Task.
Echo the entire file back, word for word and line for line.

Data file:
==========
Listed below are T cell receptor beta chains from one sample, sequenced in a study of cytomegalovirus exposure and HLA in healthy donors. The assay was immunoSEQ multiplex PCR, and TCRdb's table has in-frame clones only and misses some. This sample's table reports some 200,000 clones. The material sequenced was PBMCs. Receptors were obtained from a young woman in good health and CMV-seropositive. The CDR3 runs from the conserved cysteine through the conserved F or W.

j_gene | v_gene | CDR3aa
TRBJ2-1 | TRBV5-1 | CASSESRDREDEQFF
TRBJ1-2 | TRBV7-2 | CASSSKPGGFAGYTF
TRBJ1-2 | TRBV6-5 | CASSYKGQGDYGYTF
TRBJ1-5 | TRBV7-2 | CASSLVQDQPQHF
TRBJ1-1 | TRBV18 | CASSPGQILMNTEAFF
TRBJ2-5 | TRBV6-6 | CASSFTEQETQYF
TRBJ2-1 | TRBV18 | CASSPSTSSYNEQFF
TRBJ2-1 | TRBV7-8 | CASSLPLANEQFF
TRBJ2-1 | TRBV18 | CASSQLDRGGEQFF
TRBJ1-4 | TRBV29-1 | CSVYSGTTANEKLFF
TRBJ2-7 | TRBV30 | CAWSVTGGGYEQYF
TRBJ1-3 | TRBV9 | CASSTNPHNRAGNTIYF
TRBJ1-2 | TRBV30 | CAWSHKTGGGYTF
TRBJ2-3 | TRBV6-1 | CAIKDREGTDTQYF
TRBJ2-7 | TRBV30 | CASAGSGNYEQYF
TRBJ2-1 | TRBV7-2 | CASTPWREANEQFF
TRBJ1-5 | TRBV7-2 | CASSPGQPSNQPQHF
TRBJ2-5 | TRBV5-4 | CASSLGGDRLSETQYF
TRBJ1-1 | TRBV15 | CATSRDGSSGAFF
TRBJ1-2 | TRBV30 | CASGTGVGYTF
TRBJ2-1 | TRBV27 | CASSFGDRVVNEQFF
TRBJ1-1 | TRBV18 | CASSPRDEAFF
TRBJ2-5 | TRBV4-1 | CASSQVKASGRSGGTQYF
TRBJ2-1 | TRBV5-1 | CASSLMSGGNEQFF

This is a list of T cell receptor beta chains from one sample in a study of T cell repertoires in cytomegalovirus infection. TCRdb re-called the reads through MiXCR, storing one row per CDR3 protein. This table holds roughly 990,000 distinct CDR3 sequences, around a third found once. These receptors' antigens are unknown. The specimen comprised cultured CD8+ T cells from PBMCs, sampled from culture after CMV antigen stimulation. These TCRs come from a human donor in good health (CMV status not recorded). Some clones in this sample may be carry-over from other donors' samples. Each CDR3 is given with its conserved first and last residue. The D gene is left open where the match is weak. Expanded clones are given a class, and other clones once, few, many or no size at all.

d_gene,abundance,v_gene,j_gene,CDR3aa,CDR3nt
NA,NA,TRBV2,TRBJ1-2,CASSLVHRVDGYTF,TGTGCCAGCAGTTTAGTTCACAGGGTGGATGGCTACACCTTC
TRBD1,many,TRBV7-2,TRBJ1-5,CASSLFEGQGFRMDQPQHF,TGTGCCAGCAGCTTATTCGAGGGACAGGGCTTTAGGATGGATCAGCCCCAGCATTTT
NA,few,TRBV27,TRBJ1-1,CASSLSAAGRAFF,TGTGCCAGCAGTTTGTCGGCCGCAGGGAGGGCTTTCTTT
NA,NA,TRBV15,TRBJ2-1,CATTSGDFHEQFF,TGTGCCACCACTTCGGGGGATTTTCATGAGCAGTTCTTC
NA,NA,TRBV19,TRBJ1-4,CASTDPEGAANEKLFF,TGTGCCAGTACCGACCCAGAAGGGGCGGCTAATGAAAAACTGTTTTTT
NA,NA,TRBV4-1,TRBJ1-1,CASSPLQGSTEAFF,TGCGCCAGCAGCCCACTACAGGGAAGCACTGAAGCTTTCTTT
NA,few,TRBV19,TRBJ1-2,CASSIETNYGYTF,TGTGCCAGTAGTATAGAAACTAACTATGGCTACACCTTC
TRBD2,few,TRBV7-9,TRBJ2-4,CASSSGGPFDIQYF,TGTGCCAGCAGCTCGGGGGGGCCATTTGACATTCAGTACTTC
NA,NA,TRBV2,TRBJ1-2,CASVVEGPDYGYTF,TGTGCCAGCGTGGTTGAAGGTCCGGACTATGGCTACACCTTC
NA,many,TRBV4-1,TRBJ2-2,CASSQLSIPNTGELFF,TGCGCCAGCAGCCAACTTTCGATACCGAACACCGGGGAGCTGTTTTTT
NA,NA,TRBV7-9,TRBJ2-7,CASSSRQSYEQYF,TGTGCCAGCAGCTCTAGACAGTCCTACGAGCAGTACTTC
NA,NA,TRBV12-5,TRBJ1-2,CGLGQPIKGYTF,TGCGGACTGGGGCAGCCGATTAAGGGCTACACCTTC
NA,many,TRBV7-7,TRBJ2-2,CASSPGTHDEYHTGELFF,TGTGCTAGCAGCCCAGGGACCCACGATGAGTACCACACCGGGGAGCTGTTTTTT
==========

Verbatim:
Listed below are T cell receptor beta chains from one sample, sequenced in a study of cytomegalovirus exposure and HLA in healthy donors. The assay was immunoSEQ multiplex PCR, and TCRdb's table has in-frame clones only and misses some. This sample's table reports some 200,000 clones. The material sequenced was PBMCs. Receptors were obtained from a young woman in good health and CMV-seropositive. The CDR3 runs from the conserved cysteine through the conserved F or W.

j_gene | v_gene | CDR3aa
TRBJ2-1 | TRBV5-1 | CASSESRDREDEQFF
TRBJ1-2 | TRBV7-2 | CASSSKPGGFAGYTF
TRBJ1-2 | TRBV6-5 | CASSYKGQGDYGYTF
TRBJ1-5 | TRBV7-2 | CASSLVQDQPQHF
TRBJ1-1 | TRBV18 | CASSPGQILMNTEAFF
TRBJ2-5 | TRBV6-6 | CASSFTEQETQYF
TRBJ2-1 | TRBV18 | CASSPSTSSYNEQFF
TRBJ2-1 | TRBV7-8 | CASSLPLANEQFF
TRBJ2-1 | TRBV18 | CASSQLDRGGEQFF
TRBJ1-4 | TRBV29-1 | CSVYSGTTANEKLFF
TRBJ2-7 | TRBV30 | CAWSVTGGGYEQYF
TRBJ1-3 | TRBV9 | CASSTNPHNRAGNTIYF
TRBJ1-2 | TRBV30 | CAWSHKTGGGYTF
TRBJ2-3 | TRBV6-1 | CAIKDREGTDTQYF
TRBJ2-7 | TRBV30 | CASAGSGNYEQYF
TRBJ2-1 | TRBV7-2 | CASTPWREANEQFF
TRBJ1-5 | TRBV7-2 | CASSPGQPSNQPQHF
TRBJ2-5 | TRBV5-4 | CASSLGGDRLSETQYF
TRBJ1-1 | TRBV15 | CATSRDGSSGAFF
TRBJ1-2 | TRBV30 | CASGTGVGYTF
TRBJ2-1 | TRBV27 | CASSFGDRVVNEQFF
TRBJ1-1 | TRBV18 | CASSPRDEAFF
TRBJ2-5 | TRBV4-1 | CASSQVKASGRSGGTQYF
TRBJ2-1 | TRBV5-1 | CASSLMSGGNEQFF

This is a list of T cell receptor beta chains from one sample in a study of T cell repertoires in cytomegalovirus infection. TCRdb re-called the reads through MiXCR, storing one row per CDR3 protein. This table holds roughly 990,000 distinct CDR3 sequences, around a third found once. These receptors' antigens are unknown. The specimen comprised cultured CD8+ T cells from PBMCs, sampled from culture after CMV antigen stimulation. These TCRs come from a human donor in good health (CMV status not recorded). Some clones in this sample may be carry-over from other donors' samples. Each CDR3 is given with its conserved first and last residue. The D gene is left open where the match is weak. Expanded clones are given a class, and other clones once, few, many or no size at all.

d_gene,abundance,v_gene,j_gene,CDR3aa,CDR3nt
NA,NA,TRBV2,TRBJ1-2,CASSLVHRVDGYTF,TGTGCCAGCAGTTTAGTTCACAGGGTGGATGGCTACACCTTC
TRBD1,many,TRBV7-2,TRBJ1-5,CASSLFEGQGFRMDQPQHF,TGTGCCAGCAGCTTATTCGAGGGACAGGGCTTTAGGATGGATCAGCCCCAGCATTTT
NA,few,TRBV27,TRBJ1-1,CASSLSAAGRAFF,TGTGCCAGCAGTTTGTCGGCCGCAGGGAGGGCTTTCTTT
NA,NA,TRBV15,TRBJ2-1,CATTSGDFHEQFF,TGTGCCACCACTTCGGGGGATTTTCATGAGCAGTTCTTC
NA,NA,TRBV19,TRBJ1-4,CASTDPEGAANEKLFF,TGTGCCAGTACCGACCCAGAAGGGGCGGCTAATGAAAAACTGTTTTTT
NA,NA,TRBV4-1,TRBJ1-1,CASSPLQGSTEAFF,TGCGCCAGCAGCCCACTACAGGGAAGCACTGAAGCTTTCTTT
NA,few,TRBV19,TRBJ1-2,CASSIETNYGYTF,TGTGCCAGTAGTATAGAAACTAACTATGGCTACACCTTC
TRBD2,few,TRBV7-9,TRBJ2-4,CASSSGGPFDIQYF,TGTGCCAGCAGCTCGGGGGGGCCATTTGACATTCAGTACTTC
NA,NA,TRBV2,TRBJ1-2,CASVVEGPDYGYTF,TGTGCCAGCGTGGTTGAAGGTCCGGACTATGGCTACACCTTC
NA,many,TRBV4-1,TRBJ2-2,CASSQLSIPNTGELFF,TGCGCCAGCAGCCAACTTTCGATACCGAACACCGGGGAGCTGTTTTTT
NA,NA,TRBV7-9,TRBJ2-7,CASSSRQSYEQYF,TGTGCCAGCAGCTCTAGACAGTCCTACGAGCAGTACTTC
NA,NA,TRBV12-5,TRBJ1-2,CGLGQPIKGYTF,TGCGGACTGGGGCAGCCGATTAAGGGCTACACCTTC
NA,many,TRBV7-7,TRBJ2-2,CASSPGTHDEYHTGELFF,TGTGCTAGCAGCCCAGGGACCCACGATGAGTACCACACCGGGGAGCTGTTTTTT